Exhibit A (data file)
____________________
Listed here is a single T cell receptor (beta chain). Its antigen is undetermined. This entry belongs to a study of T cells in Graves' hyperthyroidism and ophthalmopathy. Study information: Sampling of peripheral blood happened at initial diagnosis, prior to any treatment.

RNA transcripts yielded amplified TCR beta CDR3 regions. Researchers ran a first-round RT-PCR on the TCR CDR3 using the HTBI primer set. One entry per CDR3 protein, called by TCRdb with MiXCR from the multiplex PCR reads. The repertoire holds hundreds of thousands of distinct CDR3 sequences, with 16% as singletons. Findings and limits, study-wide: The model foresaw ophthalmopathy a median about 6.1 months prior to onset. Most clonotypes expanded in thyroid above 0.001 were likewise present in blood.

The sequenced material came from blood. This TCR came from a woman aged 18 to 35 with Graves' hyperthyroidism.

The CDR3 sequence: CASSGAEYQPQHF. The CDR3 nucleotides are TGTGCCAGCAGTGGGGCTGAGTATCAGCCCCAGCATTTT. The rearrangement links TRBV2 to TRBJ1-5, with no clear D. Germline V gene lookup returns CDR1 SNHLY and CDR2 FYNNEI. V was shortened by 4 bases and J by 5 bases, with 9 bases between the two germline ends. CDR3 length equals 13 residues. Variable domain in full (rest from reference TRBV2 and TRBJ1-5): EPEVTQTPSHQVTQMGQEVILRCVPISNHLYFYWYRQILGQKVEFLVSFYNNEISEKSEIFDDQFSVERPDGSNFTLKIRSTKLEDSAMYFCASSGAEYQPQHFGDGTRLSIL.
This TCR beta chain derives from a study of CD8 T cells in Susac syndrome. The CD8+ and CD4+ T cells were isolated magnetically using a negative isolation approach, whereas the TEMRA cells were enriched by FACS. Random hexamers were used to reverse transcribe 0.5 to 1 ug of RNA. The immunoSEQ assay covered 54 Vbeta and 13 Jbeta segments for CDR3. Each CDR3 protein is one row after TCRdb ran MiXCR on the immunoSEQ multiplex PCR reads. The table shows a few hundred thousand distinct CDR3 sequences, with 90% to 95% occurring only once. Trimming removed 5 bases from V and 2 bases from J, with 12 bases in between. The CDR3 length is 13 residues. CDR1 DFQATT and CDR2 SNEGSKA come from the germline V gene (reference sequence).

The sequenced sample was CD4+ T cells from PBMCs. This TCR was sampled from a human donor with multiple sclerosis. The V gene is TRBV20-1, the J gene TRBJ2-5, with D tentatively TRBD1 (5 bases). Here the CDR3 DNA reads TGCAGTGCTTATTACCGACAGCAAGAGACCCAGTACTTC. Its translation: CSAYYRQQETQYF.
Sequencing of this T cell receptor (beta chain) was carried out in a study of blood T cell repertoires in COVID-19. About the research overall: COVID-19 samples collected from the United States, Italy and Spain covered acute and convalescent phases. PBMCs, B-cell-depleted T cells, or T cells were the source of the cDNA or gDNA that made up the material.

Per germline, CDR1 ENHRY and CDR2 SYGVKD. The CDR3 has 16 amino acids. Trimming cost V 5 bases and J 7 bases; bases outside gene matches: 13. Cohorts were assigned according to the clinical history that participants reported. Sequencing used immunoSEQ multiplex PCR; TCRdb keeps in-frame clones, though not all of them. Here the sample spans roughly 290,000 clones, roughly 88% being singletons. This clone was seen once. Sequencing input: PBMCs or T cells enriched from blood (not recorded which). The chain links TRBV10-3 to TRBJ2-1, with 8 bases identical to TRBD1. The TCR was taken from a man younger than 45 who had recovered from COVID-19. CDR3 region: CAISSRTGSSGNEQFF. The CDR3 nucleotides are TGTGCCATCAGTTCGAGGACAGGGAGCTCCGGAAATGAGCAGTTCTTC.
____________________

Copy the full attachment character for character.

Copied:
Listed here is a single T cell receptor (beta chain). Its antigen is undetermined. This entry belongs to a study of T cells in Graves' hyperthyroidism and ophthalmopathy. Study information: Sampling of peripheral blood happened at initial diagnosis, prior to any treatment.

RNA transcripts yielded amplified TCR beta CDR3 regions. Researchers ran a first-round RT-PCR on the TCR CDR3 using the HTBI primer set. One entry per CDR3 protein, called by TCRdb with MiXCR from the multiplex PCR reads. The repertoire holds hundreds of thousands of distinct CDR3 sequences, with 16% as singletons. Findings and limits, study-wide: The model foresaw ophthalmopathy a median about 6.1 months prior to onset. Most clonotypes expanded in thyroid above 0.001 were likewise present in blood.

The sequenced material came from blood. This TCR came from a woman aged 18 to 35 with Graves' hyperthyroidism.

The CDR3 sequence: CASSGAEYQPQHF. The CDR3 nucleotides are TGTGCCAGCAGTGGGGCTGAGTATCAGCCCCAGCATTTT. The rearrangement links TRBV2 to TRBJ1-5, with no clear D. Germline V gene lookup returns CDR1 SNHLY and CDR2 FYNNEI. V was shortened by 4 bases and J by 5 bases, with 9 bases between the two germline ends. CDR3 length equals 13 residues. Variable domain in full (rest from reference TRBV2 and TRBJ1-5): EPEVTQTPSHQVTQMGQEVILRCVPISNHLYFYWYRQILGQKVEFLVSFYNNEISEKSEIFDDQFSVERPDGSNFTLKIRSTKLEDSAMYFCASSGAEYQPQHFGDGTRLSIL.
This TCR beta chain derives from a study of CD8 T cells in Susac syndrome. The CD8+ and CD4+ T cells were isolated magnetically using a negative isolation approach, whereas the TEMRA cells were enriched by FACS. Random hexamers were used to reverse transcribe 0.5 to 1 ug of RNA. The immunoSEQ assay covered 54 Vbeta and 13 Jbeta segments for CDR3. Each CDR3 protein is one row after TCRdb ran MiXCR on the immunoSEQ multiplex PCR reads. The table shows a few hundred thousand distinct CDR3 sequences, with 90% to 95% occurring only once. Trimming removed 5 bases from V and 2 bases from J, with 12 bases in between. The CDR3 length is 13 residues. CDR1 DFQATT and CDR2 SNEGSKA come from the germline V gene (reference sequence).

The sequenced sample was CD4+ T cells from PBMCs. This TCR was sampled from a human donor with multiple sclerosis. The V gene is TRBV20-1, the J gene TRBJ2-5, with D tentatively TRBD1 (5 bases). Here the CDR3 DNA reads TGCAGTGCTTATTACCGACAGCAAGAGACCCAGTACTTC. Its translation: CSAYYRQQETQYF.
Sequencing of this T cell receptor (beta chain) was carried out in a study of blood T cell repertoires in COVID-19. About the research overall: COVID-19 samples collected from the United States, Italy and Spain covered acute and convalescent phases. PBMCs, B-cell-depleted T cells, or T cells were the source of the cDNA or gDNA that made up the material.

Per germline, CDR1 ENHRY and CDR2 SYGVKD. The CDR3 has 16 amino acids. Trimming cost V 5 bases and J 7 bases; bases outside gene matches: 13. Cohorts were assigned according to the clinical history that participants reported. Sequencing used immunoSEQ multiplex PCR; TCRdb keeps in-frame clones, though not all of them. Here the sample spans roughly 290,000 clones, roughly 88% being singletons. This clone was seen once. Sequencing input: PBMCs or T cells enriched from blood (not recorded which). The chain links TRBV10-3 to TRBJ2-1, with 8 bases identical to TRBD1. The TCR was taken from a man younger than 45 who had recovered from COVID-19. CDR3 region: CAISSRTGSSGNEQFF. The CDR3 nucleotides are TGTGCCATCAGTTCGAGGACAGGGAGCTCCGGAAATGAGCAGTTCTTC.